1. Instead of the beginning of the year “questionnaire”, create a google form to collect this information. For me, the paper forms just sit in my filing cabinet and never get sorted through. This way, you can access the results in a Google Sheet (more on this in a bit…) and manipulate or view the date there.
  2. Give a quick poll or check for understanding as bell work or as the ticket out the door. The data will be quickly collected and provide you a snapshot of what students think or know about a topic.
  3. Give a survey to project department data. As a Spanish teacher and department chair, our department is constantly trying to find ways to encourage participation beyond the second year of Spanish. We used Google docs to create a survey of Spanish 1 and 2 students from every section to find out their plans and interests related to continuing in the program. We are using that data to plan for next year!
  4. Quizzes/ Tests. There is a grand debate on whether Google Forms can be used for graded work. I’m not sure where I fall on the spectrum, but know that the option is there. There are many sources online with step-by-step details for creating quizzes that can be graded by you or even be self-graded if you wish.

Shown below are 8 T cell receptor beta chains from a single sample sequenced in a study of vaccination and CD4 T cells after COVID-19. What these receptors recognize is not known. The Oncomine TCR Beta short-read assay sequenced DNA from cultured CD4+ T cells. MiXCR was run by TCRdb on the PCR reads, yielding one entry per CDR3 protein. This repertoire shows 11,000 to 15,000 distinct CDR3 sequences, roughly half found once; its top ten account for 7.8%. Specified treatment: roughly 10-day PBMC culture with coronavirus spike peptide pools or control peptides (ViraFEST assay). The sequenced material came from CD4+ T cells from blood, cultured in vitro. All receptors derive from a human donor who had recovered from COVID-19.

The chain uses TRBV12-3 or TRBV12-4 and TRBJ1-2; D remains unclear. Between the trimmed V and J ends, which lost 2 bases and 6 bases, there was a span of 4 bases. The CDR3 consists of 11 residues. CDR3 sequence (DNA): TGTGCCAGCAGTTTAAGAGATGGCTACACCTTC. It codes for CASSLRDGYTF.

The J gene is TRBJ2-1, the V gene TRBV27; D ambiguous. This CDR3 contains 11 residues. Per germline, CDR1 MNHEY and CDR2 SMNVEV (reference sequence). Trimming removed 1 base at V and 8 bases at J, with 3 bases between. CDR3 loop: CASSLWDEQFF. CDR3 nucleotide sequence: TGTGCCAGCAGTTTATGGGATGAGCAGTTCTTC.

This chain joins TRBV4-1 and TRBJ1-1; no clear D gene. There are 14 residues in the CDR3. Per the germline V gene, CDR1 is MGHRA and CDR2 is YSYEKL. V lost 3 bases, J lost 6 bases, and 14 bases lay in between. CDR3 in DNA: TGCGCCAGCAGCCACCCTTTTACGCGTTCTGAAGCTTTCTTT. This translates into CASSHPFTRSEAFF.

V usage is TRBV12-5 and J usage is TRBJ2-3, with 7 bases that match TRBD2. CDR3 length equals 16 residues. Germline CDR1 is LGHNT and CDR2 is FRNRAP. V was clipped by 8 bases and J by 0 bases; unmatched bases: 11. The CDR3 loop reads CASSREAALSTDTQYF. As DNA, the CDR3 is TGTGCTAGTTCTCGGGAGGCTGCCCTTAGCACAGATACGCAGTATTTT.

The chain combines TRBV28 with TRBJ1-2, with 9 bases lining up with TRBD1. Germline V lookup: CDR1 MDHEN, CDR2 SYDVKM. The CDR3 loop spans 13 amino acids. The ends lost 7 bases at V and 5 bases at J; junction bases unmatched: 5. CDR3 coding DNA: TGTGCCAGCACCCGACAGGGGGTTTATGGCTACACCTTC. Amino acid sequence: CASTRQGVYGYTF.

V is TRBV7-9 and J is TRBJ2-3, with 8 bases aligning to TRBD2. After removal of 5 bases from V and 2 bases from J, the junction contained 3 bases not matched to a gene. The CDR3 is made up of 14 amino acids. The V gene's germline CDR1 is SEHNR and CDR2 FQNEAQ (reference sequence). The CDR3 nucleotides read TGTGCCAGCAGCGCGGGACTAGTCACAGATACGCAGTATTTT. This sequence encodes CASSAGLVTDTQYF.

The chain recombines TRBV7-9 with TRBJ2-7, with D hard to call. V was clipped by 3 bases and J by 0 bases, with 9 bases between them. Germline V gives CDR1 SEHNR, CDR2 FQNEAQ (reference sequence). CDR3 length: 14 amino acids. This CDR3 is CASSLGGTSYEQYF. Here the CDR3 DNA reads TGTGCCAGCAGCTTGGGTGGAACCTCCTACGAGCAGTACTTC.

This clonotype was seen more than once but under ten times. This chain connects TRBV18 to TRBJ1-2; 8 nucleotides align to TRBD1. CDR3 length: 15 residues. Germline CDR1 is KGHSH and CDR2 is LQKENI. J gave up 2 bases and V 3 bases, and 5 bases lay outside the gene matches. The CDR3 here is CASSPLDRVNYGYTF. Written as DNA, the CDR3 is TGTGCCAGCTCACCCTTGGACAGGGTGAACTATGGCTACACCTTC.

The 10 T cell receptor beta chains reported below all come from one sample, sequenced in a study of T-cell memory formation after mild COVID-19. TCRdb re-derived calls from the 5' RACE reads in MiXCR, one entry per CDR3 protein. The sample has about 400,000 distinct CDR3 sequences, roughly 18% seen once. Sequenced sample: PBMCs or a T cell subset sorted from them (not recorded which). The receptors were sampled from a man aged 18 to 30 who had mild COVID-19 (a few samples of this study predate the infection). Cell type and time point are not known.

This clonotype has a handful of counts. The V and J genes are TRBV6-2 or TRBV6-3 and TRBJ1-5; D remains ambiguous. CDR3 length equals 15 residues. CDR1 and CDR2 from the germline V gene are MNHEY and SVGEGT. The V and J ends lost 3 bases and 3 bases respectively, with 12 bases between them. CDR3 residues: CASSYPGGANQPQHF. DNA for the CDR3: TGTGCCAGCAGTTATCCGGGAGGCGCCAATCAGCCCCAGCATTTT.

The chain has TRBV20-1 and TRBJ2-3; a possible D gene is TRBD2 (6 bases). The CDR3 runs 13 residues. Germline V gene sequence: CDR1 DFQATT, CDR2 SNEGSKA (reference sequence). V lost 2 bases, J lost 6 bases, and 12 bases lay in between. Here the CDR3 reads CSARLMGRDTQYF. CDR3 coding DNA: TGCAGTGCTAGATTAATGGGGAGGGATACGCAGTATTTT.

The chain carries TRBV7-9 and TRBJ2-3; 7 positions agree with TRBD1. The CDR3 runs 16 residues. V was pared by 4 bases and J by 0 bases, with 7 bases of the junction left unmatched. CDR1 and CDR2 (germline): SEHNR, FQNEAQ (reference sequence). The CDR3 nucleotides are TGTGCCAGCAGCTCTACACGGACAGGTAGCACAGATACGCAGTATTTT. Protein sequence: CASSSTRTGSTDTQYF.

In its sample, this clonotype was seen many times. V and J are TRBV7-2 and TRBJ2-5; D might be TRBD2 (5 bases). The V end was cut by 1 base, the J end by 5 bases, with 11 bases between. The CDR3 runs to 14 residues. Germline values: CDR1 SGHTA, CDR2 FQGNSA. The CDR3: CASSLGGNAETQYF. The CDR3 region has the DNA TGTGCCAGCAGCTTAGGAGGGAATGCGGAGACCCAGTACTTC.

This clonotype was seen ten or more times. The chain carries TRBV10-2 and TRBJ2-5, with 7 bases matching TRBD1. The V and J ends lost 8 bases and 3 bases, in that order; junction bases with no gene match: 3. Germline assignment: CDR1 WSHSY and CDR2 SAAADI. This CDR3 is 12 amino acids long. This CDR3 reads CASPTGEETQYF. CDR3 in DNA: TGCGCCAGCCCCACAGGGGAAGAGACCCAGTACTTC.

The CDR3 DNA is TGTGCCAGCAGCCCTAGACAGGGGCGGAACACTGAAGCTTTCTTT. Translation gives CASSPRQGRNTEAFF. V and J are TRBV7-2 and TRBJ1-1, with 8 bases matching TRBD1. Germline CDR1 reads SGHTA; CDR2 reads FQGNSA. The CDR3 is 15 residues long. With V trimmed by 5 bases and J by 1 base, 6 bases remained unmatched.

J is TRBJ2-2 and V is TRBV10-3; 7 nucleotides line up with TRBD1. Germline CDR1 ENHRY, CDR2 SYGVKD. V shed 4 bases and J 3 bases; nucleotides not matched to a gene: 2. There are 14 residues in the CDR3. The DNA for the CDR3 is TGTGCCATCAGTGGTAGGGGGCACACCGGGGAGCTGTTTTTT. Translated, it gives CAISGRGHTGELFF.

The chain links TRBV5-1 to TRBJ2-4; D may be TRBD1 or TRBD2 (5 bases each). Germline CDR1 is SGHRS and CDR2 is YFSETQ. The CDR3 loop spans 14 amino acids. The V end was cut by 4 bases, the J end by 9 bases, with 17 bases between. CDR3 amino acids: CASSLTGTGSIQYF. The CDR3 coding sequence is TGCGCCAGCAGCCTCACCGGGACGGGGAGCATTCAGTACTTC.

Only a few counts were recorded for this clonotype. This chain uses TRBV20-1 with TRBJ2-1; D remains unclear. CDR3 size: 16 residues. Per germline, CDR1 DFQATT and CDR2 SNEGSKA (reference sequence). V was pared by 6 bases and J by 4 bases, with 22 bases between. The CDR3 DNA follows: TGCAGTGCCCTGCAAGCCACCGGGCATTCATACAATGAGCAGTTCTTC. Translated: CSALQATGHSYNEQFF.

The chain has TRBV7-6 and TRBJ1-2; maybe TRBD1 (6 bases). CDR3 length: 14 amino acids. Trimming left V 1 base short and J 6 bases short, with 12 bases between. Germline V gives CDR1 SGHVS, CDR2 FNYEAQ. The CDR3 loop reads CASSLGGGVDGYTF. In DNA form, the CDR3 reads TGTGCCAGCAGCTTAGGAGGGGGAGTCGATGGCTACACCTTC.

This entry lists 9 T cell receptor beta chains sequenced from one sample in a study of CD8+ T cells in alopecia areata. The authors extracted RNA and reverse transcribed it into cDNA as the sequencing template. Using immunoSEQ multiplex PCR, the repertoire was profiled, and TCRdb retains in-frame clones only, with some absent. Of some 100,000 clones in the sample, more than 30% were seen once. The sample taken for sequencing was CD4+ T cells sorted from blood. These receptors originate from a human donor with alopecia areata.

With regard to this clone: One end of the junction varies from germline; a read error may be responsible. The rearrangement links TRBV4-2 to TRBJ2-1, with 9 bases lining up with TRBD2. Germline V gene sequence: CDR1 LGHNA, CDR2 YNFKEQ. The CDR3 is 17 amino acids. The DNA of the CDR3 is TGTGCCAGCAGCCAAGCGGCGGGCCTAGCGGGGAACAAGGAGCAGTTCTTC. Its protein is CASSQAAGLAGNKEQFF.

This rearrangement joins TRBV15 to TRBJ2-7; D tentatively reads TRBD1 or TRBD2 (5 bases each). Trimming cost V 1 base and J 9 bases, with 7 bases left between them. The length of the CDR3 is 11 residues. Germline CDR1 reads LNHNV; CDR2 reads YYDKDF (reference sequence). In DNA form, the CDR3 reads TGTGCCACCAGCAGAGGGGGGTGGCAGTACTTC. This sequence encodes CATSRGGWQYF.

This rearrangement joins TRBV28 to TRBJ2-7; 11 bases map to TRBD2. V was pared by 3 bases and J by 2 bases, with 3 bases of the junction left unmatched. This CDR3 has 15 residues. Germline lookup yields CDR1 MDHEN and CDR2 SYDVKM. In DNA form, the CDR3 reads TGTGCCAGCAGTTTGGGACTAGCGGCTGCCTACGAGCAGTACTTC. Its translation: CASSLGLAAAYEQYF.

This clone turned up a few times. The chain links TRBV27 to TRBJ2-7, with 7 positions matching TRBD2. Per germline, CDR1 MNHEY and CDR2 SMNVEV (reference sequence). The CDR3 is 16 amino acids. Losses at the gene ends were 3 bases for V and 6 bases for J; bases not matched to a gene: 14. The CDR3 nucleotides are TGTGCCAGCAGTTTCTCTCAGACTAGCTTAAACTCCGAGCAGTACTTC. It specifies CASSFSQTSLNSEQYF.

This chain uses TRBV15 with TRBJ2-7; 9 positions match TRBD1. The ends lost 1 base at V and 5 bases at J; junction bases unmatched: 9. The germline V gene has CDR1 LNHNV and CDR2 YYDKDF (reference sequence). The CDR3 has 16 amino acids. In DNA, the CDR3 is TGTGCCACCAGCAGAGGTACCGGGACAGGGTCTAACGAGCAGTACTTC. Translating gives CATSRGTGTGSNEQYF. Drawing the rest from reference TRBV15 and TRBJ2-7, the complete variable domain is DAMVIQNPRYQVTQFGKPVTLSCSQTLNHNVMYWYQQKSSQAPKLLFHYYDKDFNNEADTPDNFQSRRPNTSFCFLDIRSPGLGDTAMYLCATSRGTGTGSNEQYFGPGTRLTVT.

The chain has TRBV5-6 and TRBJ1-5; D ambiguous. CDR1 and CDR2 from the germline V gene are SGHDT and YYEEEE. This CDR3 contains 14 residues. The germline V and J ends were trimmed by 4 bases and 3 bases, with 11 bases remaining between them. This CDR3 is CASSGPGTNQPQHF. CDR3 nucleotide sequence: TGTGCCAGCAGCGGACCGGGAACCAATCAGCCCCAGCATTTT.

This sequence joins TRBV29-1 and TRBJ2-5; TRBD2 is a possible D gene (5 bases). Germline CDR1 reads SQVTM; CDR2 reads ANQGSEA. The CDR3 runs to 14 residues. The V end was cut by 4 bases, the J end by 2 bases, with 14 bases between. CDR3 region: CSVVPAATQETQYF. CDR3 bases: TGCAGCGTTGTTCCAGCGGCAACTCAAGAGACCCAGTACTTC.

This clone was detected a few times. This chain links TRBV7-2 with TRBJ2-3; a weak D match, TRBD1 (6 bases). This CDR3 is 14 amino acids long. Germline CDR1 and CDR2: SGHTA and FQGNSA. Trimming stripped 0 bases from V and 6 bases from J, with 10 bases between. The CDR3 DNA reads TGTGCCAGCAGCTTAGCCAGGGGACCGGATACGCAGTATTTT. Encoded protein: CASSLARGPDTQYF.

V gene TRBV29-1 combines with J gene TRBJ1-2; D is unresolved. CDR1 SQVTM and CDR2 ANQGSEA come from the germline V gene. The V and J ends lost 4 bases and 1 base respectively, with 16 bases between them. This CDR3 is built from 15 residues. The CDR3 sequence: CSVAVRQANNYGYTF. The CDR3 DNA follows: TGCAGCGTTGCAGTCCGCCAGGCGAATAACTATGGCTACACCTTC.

Now, why is Google forms so awesome??!?!? Well! The results from Forms automatically populate in a Google sheet. They are organized by the person responding and the question they respond to. You will have a quick view of: who participated, when, which questions they answered and what their answers were. You can then use this to create a quick chart, organize the responses or use them for grades. 

Are you planning to explore forms? Try this practice form… now! 

And view the automatically created Google Sheet with results!

What do you think? Please leave a comment below! 

-CL

Posted in professional development, Uncategorized

Something New

(This is just a Google Series intermission! Have no fear!)

In groups, I see kids gravitate towards what they know. They choose the task they are most suited to do. They regurgitate the knowledge they already firmly held. 

That isn’t learning. And, while they may be very good at it… it isn’t helping them get the most out of the experience.

This is the concept behind Cooperative Learning. In Group Work, students choose a task and complete it with the group. In Cooperative Learning… Students are assigned roles that contribute to the learning of the whole. Cooperative Learning works best when it is used often. Sometimes students will choose the role they know they are good at… other times, they teacher will assign the a role which will force them to grow.